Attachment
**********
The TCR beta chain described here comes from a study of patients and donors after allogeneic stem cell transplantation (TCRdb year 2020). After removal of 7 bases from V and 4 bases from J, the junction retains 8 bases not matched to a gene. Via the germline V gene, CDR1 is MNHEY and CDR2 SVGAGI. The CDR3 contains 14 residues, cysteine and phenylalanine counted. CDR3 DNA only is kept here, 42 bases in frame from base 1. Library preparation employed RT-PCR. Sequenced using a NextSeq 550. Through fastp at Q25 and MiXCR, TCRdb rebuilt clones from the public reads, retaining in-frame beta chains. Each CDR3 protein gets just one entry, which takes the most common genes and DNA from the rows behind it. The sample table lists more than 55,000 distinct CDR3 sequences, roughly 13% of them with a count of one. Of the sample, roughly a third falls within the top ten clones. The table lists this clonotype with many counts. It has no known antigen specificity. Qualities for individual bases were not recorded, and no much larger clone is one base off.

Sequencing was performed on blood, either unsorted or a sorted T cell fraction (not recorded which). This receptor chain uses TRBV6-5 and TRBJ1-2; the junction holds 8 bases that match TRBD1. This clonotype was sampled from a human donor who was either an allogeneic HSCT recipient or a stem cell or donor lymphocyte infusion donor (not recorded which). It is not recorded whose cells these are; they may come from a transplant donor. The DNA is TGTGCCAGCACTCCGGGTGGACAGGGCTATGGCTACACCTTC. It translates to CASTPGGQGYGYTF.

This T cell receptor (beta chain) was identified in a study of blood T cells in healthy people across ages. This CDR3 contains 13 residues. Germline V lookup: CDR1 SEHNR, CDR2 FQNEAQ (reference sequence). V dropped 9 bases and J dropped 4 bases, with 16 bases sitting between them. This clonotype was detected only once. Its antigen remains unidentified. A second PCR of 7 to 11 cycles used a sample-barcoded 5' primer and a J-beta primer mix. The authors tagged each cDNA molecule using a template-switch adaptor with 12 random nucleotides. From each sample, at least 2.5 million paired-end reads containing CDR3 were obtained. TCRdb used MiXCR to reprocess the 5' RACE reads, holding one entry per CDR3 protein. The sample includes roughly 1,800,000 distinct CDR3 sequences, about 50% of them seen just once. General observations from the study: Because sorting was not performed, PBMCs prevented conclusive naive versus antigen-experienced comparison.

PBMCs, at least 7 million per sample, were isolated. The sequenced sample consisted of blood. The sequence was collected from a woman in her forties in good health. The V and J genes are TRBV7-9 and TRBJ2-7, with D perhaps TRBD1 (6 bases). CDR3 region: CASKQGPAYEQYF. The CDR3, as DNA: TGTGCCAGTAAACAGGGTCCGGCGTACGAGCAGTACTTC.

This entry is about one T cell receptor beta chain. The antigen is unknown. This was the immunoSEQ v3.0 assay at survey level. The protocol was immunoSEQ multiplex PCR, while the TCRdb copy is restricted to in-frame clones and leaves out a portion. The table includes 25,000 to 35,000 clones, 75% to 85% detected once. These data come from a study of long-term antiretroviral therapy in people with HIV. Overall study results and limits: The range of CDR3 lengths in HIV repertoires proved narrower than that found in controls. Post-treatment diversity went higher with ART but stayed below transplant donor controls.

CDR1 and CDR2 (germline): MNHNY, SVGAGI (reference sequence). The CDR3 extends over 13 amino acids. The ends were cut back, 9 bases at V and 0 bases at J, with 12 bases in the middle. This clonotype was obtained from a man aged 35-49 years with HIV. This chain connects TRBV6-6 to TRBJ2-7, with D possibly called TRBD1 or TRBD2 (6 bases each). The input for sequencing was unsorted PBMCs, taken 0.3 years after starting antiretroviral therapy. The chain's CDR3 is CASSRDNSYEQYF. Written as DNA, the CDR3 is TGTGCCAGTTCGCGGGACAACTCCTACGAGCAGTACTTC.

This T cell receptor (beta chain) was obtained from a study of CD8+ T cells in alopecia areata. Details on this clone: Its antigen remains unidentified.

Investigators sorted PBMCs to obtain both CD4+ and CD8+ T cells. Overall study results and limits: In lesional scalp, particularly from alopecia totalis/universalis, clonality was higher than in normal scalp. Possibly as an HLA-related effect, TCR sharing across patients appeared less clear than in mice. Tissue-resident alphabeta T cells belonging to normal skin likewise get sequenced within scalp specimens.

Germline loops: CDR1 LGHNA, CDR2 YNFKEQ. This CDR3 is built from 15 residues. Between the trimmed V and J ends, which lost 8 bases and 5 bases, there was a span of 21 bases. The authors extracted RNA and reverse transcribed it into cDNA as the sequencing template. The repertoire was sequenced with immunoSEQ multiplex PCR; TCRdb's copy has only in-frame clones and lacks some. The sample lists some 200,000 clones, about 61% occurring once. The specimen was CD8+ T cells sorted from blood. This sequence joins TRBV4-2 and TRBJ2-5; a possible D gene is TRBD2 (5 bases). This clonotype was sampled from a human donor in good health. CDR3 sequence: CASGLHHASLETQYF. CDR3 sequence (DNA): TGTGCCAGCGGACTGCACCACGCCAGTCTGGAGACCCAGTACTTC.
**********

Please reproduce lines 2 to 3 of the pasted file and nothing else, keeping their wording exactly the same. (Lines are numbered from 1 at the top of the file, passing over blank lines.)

Sequencing was performed on blood, either unsorted or a sorted T cell fraction (not recorded which). This receptor chain uses TRBV6-5 and TRBJ1-2; the junction holds 8 bases that match TRBD1. This clonotype was sampled from a human donor who was either an allogeneic HSCT recipient or a stem cell or donor lymphocyte infusion donor (not recorded which). It is not recorded whose cells these are; they may come from a transplant donor. The DNA is TGTGCCAGCACTCCGGGTGGACAGGGCTATGGCTACACCTTC. It translates to CASTPGGQGYGYTF.

This T cell receptor (beta chain) was identified in a study of blood T cells in healthy people across ages. This CDR3 contains 13 residues. Germline V lookup: CDR1 SEHNR, CDR2 FQNEAQ (reference sequence). V dropped 9 bases and J dropped 4 bases, with 16 bases sitting between them. This clonotype was detected only once. Its antigen remains unidentified. A second PCR of 7 to 11 cycles used a sample-barcoded 5' primer and a J-beta primer mix. The authors tagged each cDNA molecule using a template-switch adaptor with 12 random nucleotides. From each sample, at least 2.5 million paired-end reads containing CDR3 were obtained. TCRdb used MiXCR to reprocess the 5' RACE reads, holding one entry per CDR3 protein. The sample includes roughly 1,800,000 distinct CDR3 sequences, about 50% of them seen just once. General observations from the study: Because sorting was not performed, PBMCs prevented conclusive naive versus antigen-experienced comparison.